A recent report by the Food Standards Agency (FSA) quickly became front page news due its focus on religiously slaughtered meat. The Times dedicates a large section of its front page to news that non-stun slaughter ‘soared’ due to Muslims (although no figures are presented) campaigning for ‘traditional methods of slaughter’. Its headline ‘Big increase in religous slaughter of animals’ is most dramatic.
Awal Fuseini, certification manager of the Halal Food Authority, whose members pre-stun meat did mention that some Muslims did push for non-stun meat under a false assumption that stunning equals death.
The assessments were carried out at 232 red meat slaughterhouses and 69 white meat slaughterhouses during a week in September. In the report, it stressed that data on slaughter methods is not routinely catalogued “The FSA does not currently collect data on the method of slaughter at an aggregated level on a routine basis,” so the figures only offer a snapshot.
Drawing comparisons to the previous report in 2011 is something the FSA wants to avoid but it does acknowledge the rise in non-stun slaughter.
Viewing the figures in isolation and just percentage points distorts the actual figures – whilst 25 per cent of cattle slaughtered under halal methods used non-stun methods the number was just 366 out of 1,437. In fact, on this strand of data, kosher slaughter (that uses no pre-stunning) outscored non-stun halal at 475 (1 per cent of overall 44,216 figure) but this trend does not follow with other meats.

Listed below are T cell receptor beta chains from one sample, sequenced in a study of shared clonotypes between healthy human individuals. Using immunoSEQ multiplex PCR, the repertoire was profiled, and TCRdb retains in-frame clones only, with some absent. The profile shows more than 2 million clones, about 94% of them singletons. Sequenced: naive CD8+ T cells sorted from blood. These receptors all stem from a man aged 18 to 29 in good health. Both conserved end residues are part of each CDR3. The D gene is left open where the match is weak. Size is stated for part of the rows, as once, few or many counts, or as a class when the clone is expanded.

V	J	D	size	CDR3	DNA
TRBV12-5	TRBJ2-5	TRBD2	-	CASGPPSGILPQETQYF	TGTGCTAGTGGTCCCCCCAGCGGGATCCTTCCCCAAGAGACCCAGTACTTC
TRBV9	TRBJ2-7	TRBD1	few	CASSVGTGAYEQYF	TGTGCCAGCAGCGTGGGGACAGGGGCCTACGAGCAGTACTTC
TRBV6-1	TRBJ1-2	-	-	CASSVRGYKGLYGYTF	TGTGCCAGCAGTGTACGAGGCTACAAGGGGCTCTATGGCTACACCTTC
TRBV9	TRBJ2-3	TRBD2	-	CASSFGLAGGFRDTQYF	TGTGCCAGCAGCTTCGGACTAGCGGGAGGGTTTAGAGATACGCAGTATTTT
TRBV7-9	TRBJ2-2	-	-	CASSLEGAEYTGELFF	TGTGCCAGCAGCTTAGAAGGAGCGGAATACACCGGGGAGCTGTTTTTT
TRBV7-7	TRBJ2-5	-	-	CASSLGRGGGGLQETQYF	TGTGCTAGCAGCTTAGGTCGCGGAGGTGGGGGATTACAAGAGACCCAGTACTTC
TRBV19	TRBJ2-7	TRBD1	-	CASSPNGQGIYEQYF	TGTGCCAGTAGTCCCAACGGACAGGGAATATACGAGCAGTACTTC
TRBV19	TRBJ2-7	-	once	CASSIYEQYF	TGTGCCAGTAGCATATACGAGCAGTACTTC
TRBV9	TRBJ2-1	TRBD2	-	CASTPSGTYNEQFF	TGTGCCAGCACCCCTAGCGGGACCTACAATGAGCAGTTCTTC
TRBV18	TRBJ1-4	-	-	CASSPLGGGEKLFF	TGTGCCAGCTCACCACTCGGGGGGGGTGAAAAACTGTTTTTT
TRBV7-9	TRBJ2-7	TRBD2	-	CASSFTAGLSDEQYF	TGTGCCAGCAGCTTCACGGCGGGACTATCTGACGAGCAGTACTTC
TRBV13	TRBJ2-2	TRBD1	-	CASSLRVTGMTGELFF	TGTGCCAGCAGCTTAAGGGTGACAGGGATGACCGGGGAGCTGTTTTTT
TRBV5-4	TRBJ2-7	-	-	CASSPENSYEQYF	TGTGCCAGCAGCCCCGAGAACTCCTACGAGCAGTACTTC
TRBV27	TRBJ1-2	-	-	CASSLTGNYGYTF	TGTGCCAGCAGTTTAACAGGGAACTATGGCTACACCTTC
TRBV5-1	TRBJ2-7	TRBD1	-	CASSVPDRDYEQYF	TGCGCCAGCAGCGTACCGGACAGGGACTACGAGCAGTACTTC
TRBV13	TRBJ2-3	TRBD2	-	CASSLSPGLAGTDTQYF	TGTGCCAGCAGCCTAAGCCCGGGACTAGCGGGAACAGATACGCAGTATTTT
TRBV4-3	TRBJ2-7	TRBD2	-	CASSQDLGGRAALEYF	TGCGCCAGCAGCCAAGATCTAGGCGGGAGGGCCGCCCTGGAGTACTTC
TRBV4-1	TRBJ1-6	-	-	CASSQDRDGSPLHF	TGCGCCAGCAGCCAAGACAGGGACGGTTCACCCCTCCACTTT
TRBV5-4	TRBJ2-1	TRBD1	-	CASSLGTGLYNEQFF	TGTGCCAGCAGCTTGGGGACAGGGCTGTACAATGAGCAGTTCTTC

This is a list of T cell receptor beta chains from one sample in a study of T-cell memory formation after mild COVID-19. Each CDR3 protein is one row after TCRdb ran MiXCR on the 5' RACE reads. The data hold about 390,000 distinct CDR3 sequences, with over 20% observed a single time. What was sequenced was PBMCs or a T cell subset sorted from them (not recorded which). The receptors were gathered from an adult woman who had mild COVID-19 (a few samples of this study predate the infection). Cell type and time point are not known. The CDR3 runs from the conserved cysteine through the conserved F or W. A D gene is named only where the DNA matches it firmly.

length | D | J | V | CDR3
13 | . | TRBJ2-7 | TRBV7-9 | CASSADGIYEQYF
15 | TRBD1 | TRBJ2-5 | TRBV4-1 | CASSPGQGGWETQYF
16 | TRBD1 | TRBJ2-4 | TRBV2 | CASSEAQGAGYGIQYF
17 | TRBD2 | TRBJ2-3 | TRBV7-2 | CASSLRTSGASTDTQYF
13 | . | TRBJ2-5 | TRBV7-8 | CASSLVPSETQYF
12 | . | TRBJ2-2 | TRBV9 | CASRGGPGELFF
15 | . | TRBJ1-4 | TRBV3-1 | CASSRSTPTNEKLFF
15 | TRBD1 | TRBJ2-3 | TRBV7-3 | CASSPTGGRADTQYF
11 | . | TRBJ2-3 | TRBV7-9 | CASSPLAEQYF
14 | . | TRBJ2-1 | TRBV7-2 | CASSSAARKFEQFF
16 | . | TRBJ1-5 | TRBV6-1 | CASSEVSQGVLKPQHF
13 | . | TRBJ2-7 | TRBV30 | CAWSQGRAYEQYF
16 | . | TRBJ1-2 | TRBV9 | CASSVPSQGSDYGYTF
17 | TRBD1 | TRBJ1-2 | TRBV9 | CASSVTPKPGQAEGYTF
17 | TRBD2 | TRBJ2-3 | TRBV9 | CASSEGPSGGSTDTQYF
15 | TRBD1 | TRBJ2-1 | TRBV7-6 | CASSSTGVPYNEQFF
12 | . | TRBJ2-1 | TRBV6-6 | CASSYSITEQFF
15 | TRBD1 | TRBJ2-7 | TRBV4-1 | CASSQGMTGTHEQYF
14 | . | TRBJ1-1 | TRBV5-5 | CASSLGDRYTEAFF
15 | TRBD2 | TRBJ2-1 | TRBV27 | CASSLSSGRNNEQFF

For sheep and lamb, the total figure of non-stun halal totalled 37 per cent and 41 per cent for pre-stunned halal. But the former totalled just under 45,000 as pre-stunned halal totalled 121, 472. The overall figure was 295,500 and kosher totalled 601 (under one per cent).
The Times correctly points out that 16 per cent of halal slaughtered poultry involved non-stunning. Yet in the context of the report, the 84 per cent figure for pre-stunned halal totals over 3million (out of 17million). Kosher meat totalled less than one per cent.
In spite of a strongly worded editorial that called slaughter without stunning is ‘indefensible’ the overall total is in the minority:
“The results indicate overall that the number of animals not stunned prior to slaughter accounted for 2% of cattle, 15% of sheep and goats and 3% of poultry.”
Yes, there is an increase in non-stun religiously slaughtered meats but in the context of the above caveats it remains a minority practise.